Entertainment Weekly

Stay Connected

Subscribe

Advertise With Us

Learn More

Skip to content

Article

Pushing the salary envelope

Hollywood’s top stars, including Jim Carrey and Julia Roberts, are asking for and receiving more money than ever

Posted on

Ah, the good old days. The world was obsessed with a talking pig named Babe, the Unabomber was just a police sketch, and $20 million seemed like an enormous amount of money to pay Jim Carrey.

What a difference two years make. For a while, it looked like Carrey’s eye-popping Cable Guy bill, the talk of the industry in the summer of ’95, would be as high as A-list movie-star salaries would go. But soon, every top actor was asking for and getting the same price: Tom Hanks, Tom Cruise, Sylvester Stallone, Mel Gibson, Arnold Schwarzenegger, Harrison Ford, and John Travolta all quickly lined up and became $20 million men. And while studios managed to hold top salaries steady the past two years, there are signs that the $20 million cap is about to go the way of the $8 movie ticket.

According to a high-level insider, after dressing up for just six weeks in silver face paint for Warner Bros.’ Batman & Robin, Schwarzenegger quietly walked away with a cool $25 million. In another deal that would rise to that new high-water mark, Gibson reportedly is close to signing with Warner for a fourth Lethal Weapon; the insider, who has close ties to the studio, says Gibson’s take will be $25 million. And in a related move, Hollywood’s A-list women are upping the ante too. After rekindling her career with My Best Friend’s Wedding, for which Julia Roberts was paid $12 million — just under the current ceiling for actresses of $12.5 million, set by Demi Moore — the Pretty Woman‘s new asking price is said to be $14 million.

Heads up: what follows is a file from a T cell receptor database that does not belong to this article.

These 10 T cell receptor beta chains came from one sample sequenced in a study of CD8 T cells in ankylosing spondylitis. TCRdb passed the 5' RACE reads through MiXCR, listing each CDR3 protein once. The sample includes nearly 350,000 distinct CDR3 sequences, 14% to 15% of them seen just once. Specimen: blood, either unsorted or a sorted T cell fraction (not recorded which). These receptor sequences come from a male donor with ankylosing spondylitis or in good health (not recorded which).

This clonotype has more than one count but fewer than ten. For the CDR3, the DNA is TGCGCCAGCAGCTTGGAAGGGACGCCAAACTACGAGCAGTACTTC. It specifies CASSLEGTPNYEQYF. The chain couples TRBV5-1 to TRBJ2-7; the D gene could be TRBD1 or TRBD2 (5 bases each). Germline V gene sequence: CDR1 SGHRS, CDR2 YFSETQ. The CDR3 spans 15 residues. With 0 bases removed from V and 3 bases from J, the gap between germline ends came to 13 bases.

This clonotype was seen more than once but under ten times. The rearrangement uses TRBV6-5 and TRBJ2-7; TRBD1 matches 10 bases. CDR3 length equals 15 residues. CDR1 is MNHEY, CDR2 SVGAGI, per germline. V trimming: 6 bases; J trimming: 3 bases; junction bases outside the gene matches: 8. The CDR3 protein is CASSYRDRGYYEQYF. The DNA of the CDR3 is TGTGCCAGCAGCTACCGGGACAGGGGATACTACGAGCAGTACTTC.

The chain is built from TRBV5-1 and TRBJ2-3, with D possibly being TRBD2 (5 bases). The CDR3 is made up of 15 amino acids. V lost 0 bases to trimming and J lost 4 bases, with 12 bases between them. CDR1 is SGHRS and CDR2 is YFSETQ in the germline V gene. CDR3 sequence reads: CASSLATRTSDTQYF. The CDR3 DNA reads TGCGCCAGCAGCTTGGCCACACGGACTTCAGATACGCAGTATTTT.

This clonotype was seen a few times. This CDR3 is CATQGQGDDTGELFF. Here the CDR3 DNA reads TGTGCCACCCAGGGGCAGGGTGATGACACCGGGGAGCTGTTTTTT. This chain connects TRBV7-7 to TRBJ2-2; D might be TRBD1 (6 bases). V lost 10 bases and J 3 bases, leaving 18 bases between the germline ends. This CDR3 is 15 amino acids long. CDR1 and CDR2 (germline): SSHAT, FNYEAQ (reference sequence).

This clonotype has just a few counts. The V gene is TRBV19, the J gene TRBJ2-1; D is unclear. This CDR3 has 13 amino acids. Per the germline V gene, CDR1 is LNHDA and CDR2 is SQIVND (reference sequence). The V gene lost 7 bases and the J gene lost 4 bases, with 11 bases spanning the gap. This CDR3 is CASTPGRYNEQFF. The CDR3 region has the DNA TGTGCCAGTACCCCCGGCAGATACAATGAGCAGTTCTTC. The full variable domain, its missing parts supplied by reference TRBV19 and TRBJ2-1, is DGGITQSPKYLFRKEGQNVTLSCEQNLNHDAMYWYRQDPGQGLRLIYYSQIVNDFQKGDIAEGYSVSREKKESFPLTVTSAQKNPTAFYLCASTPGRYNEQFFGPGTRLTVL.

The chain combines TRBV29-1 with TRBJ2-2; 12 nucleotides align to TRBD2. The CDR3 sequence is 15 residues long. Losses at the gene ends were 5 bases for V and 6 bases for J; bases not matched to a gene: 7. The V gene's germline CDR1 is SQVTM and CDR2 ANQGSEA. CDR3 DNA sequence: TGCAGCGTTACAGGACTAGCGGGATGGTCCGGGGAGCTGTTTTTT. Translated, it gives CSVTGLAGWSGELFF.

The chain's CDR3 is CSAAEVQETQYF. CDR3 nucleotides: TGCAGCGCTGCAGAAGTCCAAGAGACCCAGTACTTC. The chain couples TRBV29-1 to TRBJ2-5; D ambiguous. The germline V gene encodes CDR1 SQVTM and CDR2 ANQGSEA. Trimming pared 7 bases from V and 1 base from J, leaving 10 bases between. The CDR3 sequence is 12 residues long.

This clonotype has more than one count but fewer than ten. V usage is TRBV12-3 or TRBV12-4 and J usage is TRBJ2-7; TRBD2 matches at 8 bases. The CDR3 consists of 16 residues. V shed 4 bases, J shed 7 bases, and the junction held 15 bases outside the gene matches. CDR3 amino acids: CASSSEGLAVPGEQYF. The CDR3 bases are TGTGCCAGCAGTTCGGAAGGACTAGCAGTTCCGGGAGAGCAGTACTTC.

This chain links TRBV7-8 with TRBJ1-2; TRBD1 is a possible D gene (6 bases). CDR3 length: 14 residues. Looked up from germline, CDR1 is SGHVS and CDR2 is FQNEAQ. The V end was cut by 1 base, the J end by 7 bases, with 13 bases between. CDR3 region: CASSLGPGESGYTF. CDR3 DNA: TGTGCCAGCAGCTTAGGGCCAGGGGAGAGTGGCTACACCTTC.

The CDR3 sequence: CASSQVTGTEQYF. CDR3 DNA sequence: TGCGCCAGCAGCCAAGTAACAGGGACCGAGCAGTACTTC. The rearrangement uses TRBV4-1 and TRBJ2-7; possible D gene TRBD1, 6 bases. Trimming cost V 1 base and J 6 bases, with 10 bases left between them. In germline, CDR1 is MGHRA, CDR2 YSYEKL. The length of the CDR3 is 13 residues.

”Star salaries are going up again — and probably for everybody,” says producer Joe Singer (Daylight). ”Sure I’d love to pay less money, but it’s worth it if they bring in the box office.” And that apparently is the key. These days, box office is booming, primarily due to overseas sales. ”The worldwide market warrants these salaries,” says Ed McDonnell, president of Witt-Thomas Films. Even if, say, a Steven Seagal film bombs Stateside, it can still make a fortune as more and more cineplexes open abroad and tie-ins rake in revenue. Says Singer, ”The bottom line is more money is coming in.”

All that income isn’t good news just for the A listers. Sources say salaries for the likes of Will Smith, Tommy Lee Jones, and Nicolas Cage — all of whom have summer hits — will definitely go up because of the new pay scale. Jones could get $15 million, while Cage and Smith are likely to join the $20 million club soon.

Predictably, no studio is willing to admit to being the one that ups the ante. For its part, Warner insists that Schwarzenegger made $20 million for Batman and that Gibson will get $20 million for Weapon 4. (Julia Roberts’ spokesperson would not comment on her asking price.) Notably, top execs at Warner were among the most vocal of those who criticized then-Columbia TriStar head Mark Canton for starting the salary spiral with Carrey’s contract. Says a source, ”Publicly, all the studios will say they’re not going past $20 million in light of the heat that came down [on Canton].”